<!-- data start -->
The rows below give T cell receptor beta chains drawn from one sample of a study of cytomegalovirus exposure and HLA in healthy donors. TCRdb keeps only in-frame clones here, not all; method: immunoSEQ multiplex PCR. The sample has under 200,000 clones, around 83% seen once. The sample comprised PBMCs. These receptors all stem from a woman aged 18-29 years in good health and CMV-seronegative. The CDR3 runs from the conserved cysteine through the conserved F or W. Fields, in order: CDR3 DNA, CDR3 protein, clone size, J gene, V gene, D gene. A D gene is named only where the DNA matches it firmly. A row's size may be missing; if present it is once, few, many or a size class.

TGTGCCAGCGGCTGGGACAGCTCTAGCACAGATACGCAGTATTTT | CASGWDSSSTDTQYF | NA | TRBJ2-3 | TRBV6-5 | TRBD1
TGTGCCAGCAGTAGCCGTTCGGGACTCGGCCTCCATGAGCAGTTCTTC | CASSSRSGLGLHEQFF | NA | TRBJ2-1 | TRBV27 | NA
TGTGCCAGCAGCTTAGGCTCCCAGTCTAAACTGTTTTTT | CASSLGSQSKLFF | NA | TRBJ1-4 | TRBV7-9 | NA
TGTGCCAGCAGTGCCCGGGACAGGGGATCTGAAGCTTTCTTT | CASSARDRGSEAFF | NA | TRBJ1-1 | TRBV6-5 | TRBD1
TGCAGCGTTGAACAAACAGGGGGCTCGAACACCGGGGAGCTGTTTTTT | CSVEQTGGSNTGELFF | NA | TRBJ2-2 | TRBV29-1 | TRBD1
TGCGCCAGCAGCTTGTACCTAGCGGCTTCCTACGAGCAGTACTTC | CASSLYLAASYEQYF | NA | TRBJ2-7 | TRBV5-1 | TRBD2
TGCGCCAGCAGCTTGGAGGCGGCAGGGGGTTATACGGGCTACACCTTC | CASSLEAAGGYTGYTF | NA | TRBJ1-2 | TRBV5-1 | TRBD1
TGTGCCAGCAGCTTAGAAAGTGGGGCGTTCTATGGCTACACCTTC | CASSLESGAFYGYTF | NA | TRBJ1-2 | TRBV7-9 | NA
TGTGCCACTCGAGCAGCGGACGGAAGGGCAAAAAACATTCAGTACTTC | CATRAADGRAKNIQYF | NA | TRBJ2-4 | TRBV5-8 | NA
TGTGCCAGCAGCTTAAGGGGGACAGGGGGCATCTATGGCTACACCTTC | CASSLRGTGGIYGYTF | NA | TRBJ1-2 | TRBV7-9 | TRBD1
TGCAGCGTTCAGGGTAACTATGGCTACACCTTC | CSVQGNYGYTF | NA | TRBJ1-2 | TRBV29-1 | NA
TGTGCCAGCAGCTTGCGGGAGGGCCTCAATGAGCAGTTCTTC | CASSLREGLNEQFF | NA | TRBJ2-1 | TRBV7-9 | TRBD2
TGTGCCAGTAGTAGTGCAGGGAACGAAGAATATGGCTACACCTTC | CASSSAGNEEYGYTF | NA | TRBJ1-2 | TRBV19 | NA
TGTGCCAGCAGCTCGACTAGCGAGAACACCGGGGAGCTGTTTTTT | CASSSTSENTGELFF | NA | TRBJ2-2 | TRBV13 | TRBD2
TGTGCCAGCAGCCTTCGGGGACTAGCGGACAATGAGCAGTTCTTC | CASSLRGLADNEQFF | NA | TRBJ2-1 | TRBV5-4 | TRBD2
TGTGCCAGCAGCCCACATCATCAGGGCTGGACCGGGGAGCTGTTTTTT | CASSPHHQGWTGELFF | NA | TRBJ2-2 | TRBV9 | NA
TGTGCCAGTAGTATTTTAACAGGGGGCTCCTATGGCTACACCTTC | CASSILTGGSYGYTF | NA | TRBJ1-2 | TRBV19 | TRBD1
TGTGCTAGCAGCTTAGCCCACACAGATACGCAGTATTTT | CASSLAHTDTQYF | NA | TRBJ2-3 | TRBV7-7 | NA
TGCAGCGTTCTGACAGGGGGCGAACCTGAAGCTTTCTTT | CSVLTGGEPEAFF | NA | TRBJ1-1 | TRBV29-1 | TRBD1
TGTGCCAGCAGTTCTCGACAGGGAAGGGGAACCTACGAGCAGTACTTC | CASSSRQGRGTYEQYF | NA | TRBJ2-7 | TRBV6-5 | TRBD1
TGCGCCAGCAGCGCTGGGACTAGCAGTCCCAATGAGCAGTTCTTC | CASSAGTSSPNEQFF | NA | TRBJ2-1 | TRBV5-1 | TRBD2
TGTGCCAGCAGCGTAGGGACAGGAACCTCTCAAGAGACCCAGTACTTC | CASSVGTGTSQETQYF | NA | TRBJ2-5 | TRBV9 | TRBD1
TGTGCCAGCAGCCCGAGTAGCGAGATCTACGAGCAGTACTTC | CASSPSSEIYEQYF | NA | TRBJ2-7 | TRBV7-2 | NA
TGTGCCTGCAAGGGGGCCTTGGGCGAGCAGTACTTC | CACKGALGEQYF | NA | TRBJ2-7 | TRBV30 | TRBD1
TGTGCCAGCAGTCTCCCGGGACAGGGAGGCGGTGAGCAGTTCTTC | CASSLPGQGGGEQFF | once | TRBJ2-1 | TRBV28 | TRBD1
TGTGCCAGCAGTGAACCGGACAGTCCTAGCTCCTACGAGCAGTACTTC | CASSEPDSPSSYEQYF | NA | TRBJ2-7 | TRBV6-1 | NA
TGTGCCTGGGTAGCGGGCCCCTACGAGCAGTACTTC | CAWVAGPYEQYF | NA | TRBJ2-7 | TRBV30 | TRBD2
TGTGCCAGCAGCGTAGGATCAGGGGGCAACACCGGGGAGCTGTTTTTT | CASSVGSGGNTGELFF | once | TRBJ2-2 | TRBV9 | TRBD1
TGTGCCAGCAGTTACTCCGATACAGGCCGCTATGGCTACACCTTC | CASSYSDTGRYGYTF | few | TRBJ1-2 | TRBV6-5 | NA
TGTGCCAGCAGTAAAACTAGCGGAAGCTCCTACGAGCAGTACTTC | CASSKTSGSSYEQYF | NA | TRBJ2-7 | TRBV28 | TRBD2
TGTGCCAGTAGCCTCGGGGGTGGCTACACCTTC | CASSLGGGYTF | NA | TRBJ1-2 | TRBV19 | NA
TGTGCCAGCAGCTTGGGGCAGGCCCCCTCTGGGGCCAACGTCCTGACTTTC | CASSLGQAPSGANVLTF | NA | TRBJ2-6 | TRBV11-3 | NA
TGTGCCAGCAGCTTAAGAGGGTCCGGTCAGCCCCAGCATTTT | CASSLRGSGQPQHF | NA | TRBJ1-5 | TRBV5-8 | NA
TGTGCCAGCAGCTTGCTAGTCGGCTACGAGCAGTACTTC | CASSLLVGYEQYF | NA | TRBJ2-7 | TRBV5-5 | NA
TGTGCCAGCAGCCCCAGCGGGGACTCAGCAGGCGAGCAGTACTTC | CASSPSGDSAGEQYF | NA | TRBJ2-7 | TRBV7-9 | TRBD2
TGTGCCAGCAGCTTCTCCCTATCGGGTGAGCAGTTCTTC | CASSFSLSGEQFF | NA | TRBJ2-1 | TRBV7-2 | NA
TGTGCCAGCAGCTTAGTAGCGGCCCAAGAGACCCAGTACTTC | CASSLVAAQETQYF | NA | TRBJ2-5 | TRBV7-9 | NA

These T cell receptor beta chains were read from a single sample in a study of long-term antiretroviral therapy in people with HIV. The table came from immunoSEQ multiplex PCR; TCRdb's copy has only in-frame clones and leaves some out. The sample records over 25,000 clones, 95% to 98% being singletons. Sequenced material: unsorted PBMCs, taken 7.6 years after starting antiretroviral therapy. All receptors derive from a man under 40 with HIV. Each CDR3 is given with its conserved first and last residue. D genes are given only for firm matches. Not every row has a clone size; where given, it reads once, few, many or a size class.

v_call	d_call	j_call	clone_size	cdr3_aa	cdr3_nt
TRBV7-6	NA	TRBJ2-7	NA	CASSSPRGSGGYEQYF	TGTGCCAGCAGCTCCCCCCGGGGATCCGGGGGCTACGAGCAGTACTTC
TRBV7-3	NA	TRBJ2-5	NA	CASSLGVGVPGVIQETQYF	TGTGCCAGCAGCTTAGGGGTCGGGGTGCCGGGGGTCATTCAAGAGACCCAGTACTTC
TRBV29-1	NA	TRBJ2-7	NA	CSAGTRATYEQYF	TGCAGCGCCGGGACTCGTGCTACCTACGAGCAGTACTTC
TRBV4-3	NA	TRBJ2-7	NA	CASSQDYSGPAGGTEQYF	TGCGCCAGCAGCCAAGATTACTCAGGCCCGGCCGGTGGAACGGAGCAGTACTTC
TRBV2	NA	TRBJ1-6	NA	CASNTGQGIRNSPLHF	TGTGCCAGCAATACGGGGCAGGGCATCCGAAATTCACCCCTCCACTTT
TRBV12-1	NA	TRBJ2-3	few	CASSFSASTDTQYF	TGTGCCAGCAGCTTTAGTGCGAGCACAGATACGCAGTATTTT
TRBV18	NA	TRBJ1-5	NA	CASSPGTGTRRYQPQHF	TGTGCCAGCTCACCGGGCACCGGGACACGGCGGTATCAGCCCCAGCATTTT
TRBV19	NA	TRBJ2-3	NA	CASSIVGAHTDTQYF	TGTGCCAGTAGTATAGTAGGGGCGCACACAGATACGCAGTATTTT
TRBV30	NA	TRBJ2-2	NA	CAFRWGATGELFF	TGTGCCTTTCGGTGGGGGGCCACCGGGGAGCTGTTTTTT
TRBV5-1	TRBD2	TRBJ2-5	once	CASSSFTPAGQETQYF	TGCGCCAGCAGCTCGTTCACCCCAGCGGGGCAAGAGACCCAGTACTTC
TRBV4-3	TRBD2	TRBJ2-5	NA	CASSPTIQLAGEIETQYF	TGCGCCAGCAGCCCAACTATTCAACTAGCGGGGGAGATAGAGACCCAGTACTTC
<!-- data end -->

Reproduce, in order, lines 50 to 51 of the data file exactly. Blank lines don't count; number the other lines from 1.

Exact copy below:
TRBV5-1	TRBD2	TRBJ2-5	once	CASSSFTPAGQETQYF	TGCGCCAGCAGCTCGTTCACCCCAGCGGGGCAAGAGACCCAGTACTTC
TRBV4-3	TRBD2	TRBJ2-5	NA	CASSPTIQLAGEIETQYF	TGCGCCAGCAGCCCAACTATTCAACTAGCGGGGGAGATAGAGACCCAGTACTTC